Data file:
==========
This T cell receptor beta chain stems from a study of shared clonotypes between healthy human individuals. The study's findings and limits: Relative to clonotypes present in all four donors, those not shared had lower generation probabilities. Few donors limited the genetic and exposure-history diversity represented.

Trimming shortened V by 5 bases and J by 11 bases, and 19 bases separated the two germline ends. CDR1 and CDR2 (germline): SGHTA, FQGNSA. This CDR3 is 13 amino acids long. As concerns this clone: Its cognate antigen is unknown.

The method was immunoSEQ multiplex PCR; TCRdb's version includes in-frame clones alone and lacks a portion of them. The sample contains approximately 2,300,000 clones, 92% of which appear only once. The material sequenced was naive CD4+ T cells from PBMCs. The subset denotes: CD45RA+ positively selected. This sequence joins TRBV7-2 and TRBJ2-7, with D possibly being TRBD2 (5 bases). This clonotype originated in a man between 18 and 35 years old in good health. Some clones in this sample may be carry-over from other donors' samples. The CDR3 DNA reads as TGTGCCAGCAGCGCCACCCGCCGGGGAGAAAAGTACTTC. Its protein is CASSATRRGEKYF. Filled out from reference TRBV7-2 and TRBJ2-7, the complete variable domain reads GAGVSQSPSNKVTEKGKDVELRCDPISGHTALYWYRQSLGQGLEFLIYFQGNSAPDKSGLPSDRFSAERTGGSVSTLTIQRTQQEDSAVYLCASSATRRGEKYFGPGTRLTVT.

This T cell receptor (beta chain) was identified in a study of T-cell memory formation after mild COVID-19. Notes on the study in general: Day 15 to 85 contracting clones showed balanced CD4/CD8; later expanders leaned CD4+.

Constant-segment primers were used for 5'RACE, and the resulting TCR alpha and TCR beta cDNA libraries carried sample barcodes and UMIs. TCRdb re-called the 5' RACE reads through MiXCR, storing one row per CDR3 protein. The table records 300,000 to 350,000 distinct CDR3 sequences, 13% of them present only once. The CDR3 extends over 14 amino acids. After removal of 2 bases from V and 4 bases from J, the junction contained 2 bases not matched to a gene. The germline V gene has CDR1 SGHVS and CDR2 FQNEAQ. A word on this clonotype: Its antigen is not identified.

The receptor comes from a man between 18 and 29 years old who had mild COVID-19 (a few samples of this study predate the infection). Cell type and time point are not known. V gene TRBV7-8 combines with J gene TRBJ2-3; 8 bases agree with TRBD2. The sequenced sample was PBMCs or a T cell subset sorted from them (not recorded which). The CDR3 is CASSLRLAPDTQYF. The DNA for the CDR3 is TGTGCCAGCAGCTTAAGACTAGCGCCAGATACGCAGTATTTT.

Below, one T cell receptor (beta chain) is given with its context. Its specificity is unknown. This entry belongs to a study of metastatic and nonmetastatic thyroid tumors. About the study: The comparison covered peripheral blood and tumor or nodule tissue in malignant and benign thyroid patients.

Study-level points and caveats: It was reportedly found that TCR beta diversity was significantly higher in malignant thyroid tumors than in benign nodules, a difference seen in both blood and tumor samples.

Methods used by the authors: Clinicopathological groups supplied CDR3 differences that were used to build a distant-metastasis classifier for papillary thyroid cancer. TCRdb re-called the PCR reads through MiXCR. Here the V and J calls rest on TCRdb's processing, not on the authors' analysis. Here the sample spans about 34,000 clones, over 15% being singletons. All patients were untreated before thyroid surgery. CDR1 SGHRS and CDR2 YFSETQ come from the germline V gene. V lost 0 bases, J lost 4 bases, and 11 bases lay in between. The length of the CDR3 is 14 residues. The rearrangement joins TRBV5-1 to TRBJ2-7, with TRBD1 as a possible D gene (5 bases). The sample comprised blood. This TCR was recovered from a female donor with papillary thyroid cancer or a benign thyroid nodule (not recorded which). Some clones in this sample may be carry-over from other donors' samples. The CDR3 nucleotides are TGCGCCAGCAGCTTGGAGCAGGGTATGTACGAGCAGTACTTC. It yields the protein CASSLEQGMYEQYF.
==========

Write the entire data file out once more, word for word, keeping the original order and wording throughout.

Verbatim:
This T cell receptor beta chain stems from a study of shared clonotypes between healthy human individuals. The study's findings and limits: Relative to clonotypes present in all four donors, those not shared had lower generation probabilities. Few donors limited the genetic and exposure-history diversity represented.

Trimming shortened V by 5 bases and J by 11 bases, and 19 bases separated the two germline ends. CDR1 and CDR2 (germline): SGHTA, FQGNSA. This CDR3 is 13 amino acids long. As concerns this clone: Its cognate antigen is unknown.

The method was immunoSEQ multiplex PCR; TCRdb's version includes in-frame clones alone and lacks a portion of them. The sample contains approximately 2,300,000 clones, 92% of which appear only once. The material sequenced was naive CD4+ T cells from PBMCs. The subset denotes: CD45RA+ positively selected. This sequence joins TRBV7-2 and TRBJ2-7, with D possibly being TRBD2 (5 bases). This clonotype originated in a man between 18 and 35 years old in good health. Some clones in this sample may be carry-over from other donors' samples. The CDR3 DNA reads as TGTGCCAGCAGCGCCACCCGCCGGGGAGAAAAGTACTTC. Its protein is CASSATRRGEKYF. Filled out from reference TRBV7-2 and TRBJ2-7, the complete variable domain reads GAGVSQSPSNKVTEKGKDVELRCDPISGHTALYWYRQSLGQGLEFLIYFQGNSAPDKSGLPSDRFSAERTGGSVSTLTIQRTQQEDSAVYLCASSATRRGEKYFGPGTRLTVT.

This T cell receptor (beta chain) was identified in a study of T-cell memory formation after mild COVID-19. Notes on the study in general: Day 15 to 85 contracting clones showed balanced CD4/CD8; later expanders leaned CD4+.

Constant-segment primers were used for 5'RACE, and the resulting TCR alpha and TCR beta cDNA libraries carried sample barcodes and UMIs. TCRdb re-called the 5' RACE reads through MiXCR, storing one row per CDR3 protein. The table records 300,000 to 350,000 distinct CDR3 sequences, 13% of them present only once. The CDR3 extends over 14 amino acids. After removal of 2 bases from V and 4 bases from J, the junction contained 2 bases not matched to a gene. The germline V gene has CDR1 SGHVS and CDR2 FQNEAQ. A word on this clonotype: Its antigen is not identified.

The receptor comes from a man between 18 and 29 years old who had mild COVID-19 (a few samples of this study predate the infection). Cell type and time point are not known. V gene TRBV7-8 combines with J gene TRBJ2-3; 8 bases agree with TRBD2. The sequenced sample was PBMCs or a T cell subset sorted from them (not recorded which). The CDR3 is CASSLRLAPDTQYF. The DNA for the CDR3 is TGTGCCAGCAGCTTAAGACTAGCGCCAGATACGCAGTATTTT.

Below, one T cell receptor (beta chain) is given with its context. Its specificity is unknown. This entry belongs to a study of metastatic and nonmetastatic thyroid tumors. About the study: The comparison covered peripheral blood and tumor or nodule tissue in malignant and benign thyroid patients.

Study-level points and caveats: It was reportedly found that TCR beta diversity was significantly higher in malignant thyroid tumors than in benign nodules, a difference seen in both blood and tumor samples.

Methods used by the authors: Clinicopathological groups supplied CDR3 differences that were used to build a distant-metastasis classifier for papillary thyroid cancer. TCRdb re-called the PCR reads through MiXCR. Here the V and J calls rest on TCRdb's processing, not on the authors' analysis. Here the sample spans about 34,000 clones, over 15% being singletons. All patients were untreated before thyroid surgery. CDR1 SGHRS and CDR2 YFSETQ come from the germline V gene. V lost 0 bases, J lost 4 bases, and 11 bases lay in between. The length of the CDR3 is 14 residues. The rearrangement joins TRBV5-1 to TRBJ2-7, with TRBD1 as a possible D gene (5 bases). The sample comprised blood. This TCR was recovered from a female donor with papillary thyroid cancer or a benign thyroid nodule (not recorded which). Some clones in this sample may be carry-over from other donors' samples. The CDR3 nucleotides are TGCGCCAGCAGCTTGGAGCAGGGTATGTACGAGCAGTACTTC. It yields the protein CASSLEQGMYEQYF.